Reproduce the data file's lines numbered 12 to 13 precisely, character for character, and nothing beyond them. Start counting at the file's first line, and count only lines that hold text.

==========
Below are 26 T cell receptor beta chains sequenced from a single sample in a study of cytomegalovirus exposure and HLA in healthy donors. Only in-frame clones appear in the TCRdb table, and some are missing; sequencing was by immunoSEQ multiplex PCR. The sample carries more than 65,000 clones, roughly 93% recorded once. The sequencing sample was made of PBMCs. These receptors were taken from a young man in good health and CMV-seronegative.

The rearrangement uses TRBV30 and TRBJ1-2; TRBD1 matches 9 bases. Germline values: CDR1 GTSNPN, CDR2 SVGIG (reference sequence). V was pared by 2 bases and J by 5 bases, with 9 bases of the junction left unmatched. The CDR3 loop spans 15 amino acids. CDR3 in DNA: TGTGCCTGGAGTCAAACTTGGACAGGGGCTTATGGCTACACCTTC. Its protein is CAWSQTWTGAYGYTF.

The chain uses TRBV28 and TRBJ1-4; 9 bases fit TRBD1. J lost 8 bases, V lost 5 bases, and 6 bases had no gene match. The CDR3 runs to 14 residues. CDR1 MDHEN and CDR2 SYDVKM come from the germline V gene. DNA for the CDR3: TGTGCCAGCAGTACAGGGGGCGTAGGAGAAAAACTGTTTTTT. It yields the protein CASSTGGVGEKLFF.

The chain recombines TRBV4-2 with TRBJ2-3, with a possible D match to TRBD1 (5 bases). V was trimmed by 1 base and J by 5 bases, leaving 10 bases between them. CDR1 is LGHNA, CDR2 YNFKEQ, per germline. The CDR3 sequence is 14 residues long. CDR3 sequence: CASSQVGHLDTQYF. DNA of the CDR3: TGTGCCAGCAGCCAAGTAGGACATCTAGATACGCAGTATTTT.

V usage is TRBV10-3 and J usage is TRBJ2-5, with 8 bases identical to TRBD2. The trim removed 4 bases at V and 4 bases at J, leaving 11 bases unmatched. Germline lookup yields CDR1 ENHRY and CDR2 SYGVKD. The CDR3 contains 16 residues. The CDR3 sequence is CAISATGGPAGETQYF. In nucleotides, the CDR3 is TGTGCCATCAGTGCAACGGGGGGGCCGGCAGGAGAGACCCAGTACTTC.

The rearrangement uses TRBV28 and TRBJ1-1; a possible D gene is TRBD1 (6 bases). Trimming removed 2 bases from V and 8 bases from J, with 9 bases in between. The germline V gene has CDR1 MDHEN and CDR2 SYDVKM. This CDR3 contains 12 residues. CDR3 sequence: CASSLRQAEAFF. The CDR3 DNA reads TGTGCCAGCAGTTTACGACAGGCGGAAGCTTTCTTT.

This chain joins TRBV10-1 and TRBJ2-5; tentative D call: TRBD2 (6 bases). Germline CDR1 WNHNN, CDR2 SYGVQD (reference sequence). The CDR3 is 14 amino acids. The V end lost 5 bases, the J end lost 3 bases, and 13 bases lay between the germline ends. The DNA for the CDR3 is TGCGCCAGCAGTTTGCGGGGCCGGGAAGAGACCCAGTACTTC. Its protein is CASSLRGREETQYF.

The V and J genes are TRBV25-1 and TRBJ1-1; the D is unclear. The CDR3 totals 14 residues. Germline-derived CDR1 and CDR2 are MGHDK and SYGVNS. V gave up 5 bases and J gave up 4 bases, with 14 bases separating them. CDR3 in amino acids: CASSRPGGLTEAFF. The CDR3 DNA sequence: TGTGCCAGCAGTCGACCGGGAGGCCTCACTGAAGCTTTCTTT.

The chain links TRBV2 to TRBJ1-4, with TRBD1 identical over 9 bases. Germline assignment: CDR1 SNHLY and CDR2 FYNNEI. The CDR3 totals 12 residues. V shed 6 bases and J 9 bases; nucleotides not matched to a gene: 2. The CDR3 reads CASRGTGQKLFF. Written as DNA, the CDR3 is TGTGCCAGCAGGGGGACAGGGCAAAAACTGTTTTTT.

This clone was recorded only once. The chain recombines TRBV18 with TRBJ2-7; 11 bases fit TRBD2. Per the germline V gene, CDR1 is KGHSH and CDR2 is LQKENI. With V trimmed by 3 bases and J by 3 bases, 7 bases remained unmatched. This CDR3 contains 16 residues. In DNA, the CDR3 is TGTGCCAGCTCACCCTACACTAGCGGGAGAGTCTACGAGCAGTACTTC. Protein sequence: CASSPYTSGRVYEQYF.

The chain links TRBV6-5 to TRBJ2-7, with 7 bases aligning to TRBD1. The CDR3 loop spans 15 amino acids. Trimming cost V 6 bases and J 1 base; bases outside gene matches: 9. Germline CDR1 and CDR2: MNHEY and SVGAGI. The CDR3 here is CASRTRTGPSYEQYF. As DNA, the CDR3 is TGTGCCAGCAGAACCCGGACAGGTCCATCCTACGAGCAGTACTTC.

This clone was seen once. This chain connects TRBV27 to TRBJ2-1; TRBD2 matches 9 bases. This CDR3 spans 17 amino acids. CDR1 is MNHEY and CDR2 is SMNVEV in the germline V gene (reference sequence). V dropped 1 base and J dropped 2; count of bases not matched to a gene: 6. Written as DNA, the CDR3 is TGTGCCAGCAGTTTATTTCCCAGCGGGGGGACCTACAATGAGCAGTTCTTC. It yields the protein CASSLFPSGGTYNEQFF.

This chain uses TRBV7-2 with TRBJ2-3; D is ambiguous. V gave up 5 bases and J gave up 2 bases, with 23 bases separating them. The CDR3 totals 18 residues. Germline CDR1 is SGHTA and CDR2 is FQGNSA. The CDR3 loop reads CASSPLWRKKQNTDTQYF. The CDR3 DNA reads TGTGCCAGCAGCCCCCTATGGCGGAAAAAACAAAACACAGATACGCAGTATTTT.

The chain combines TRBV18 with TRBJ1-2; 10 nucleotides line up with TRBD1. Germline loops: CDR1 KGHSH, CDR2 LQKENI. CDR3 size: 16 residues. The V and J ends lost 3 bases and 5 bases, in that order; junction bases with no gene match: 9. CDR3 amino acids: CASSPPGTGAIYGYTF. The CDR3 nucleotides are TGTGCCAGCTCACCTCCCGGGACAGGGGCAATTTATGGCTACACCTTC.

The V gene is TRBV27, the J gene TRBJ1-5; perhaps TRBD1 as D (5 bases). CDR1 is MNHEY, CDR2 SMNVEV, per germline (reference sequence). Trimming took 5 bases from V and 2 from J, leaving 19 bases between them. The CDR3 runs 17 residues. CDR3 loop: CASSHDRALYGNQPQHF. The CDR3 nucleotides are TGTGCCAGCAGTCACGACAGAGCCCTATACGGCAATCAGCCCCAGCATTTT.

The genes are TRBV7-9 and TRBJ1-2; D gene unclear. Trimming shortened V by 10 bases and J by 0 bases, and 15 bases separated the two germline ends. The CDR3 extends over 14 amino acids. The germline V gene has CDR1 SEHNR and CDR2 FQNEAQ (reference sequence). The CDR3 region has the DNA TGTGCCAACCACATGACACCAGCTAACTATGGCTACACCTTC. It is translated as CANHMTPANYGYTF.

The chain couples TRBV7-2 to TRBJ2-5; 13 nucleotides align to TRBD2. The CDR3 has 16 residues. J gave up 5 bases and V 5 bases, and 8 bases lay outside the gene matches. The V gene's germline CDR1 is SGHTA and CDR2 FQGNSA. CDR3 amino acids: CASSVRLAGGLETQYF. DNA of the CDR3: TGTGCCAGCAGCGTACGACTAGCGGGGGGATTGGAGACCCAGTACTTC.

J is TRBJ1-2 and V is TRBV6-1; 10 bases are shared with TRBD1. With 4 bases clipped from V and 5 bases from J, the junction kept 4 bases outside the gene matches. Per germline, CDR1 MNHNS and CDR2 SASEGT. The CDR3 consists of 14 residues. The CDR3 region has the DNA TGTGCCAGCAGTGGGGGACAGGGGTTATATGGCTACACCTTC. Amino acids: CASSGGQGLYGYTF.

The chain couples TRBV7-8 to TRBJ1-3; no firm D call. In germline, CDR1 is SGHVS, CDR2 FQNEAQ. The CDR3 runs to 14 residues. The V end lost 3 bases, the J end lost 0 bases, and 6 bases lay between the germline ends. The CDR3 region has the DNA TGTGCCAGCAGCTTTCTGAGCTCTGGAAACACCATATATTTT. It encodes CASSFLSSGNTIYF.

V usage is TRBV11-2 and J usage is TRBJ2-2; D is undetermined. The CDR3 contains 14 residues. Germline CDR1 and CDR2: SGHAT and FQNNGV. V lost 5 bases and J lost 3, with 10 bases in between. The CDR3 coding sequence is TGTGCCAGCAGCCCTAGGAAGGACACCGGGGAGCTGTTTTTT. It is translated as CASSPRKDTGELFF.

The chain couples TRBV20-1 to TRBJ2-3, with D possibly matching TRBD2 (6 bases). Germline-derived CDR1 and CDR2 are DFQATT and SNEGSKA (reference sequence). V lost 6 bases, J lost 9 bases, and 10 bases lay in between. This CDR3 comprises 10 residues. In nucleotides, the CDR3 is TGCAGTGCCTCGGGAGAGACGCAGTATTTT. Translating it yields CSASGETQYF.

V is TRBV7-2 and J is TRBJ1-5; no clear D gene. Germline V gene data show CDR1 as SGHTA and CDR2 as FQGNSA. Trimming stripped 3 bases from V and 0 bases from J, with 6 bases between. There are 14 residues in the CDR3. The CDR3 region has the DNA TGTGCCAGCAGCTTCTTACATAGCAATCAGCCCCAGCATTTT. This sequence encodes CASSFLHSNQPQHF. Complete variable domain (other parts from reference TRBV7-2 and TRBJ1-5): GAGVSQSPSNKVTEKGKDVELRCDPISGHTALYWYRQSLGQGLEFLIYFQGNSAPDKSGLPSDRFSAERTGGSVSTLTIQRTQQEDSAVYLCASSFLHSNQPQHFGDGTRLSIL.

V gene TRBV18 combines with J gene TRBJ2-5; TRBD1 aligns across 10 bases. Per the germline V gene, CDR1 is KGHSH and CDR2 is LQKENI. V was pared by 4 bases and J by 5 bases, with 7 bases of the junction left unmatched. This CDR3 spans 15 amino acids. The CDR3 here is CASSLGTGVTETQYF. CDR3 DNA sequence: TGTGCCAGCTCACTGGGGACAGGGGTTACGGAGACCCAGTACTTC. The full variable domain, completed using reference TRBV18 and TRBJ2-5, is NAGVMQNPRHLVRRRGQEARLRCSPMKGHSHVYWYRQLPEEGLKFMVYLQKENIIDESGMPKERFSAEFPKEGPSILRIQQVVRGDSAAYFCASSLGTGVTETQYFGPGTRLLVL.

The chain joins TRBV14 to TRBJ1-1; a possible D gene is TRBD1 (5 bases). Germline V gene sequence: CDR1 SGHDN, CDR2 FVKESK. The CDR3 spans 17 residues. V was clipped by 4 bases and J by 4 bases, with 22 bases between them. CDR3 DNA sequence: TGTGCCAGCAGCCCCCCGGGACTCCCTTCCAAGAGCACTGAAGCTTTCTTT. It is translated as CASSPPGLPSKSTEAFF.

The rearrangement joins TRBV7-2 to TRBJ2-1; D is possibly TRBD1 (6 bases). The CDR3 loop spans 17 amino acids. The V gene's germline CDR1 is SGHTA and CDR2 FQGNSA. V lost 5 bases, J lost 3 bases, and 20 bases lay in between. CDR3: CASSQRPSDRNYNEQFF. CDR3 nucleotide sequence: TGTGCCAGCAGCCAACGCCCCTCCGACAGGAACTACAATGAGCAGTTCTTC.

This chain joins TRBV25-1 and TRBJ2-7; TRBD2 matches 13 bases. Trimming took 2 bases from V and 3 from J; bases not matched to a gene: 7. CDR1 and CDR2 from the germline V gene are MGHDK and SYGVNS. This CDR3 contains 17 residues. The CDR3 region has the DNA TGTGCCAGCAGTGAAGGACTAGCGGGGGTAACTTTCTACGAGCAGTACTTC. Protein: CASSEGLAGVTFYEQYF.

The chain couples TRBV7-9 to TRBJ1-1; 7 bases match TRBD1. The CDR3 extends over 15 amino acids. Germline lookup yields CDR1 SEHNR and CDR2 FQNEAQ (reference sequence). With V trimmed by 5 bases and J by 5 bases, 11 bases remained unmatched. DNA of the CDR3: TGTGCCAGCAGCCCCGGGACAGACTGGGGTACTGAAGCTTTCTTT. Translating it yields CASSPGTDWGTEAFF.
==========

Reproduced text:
This clone was seen once. This chain connects TRBV27 to TRBJ2-1; TRBD2 matches 9 bases. This CDR3 spans 17 amino acids. CDR1 is MNHEY and CDR2 is SMNVEV in the germline V gene (reference sequence). V dropped 1 base and J dropped 2; count of bases not matched to a gene: 6. Written as DNA, the CDR3 is TGTGCCAGCAGTTTATTTCCCAGCGGGGGGACCTACAATGAGCAGTTCTTC. It yields the protein CASSLFPSGGTYNEQFF.

This chain uses TRBV7-2 with TRBJ2-3; D is ambiguous. V gave up 5 bases and J gave up 2 bases, with 23 bases separating them. The CDR3 totals 18 residues. Germline CDR1 is SGHTA and CDR2 is FQGNSA. The CDR3 loop reads CASSPLWRKKQNTDTQYF. The CDR3 DNA reads TGTGCCAGCAGCCCCCTATGGCGGAAAAAACAAAACACAGATACGCAGTATTTT.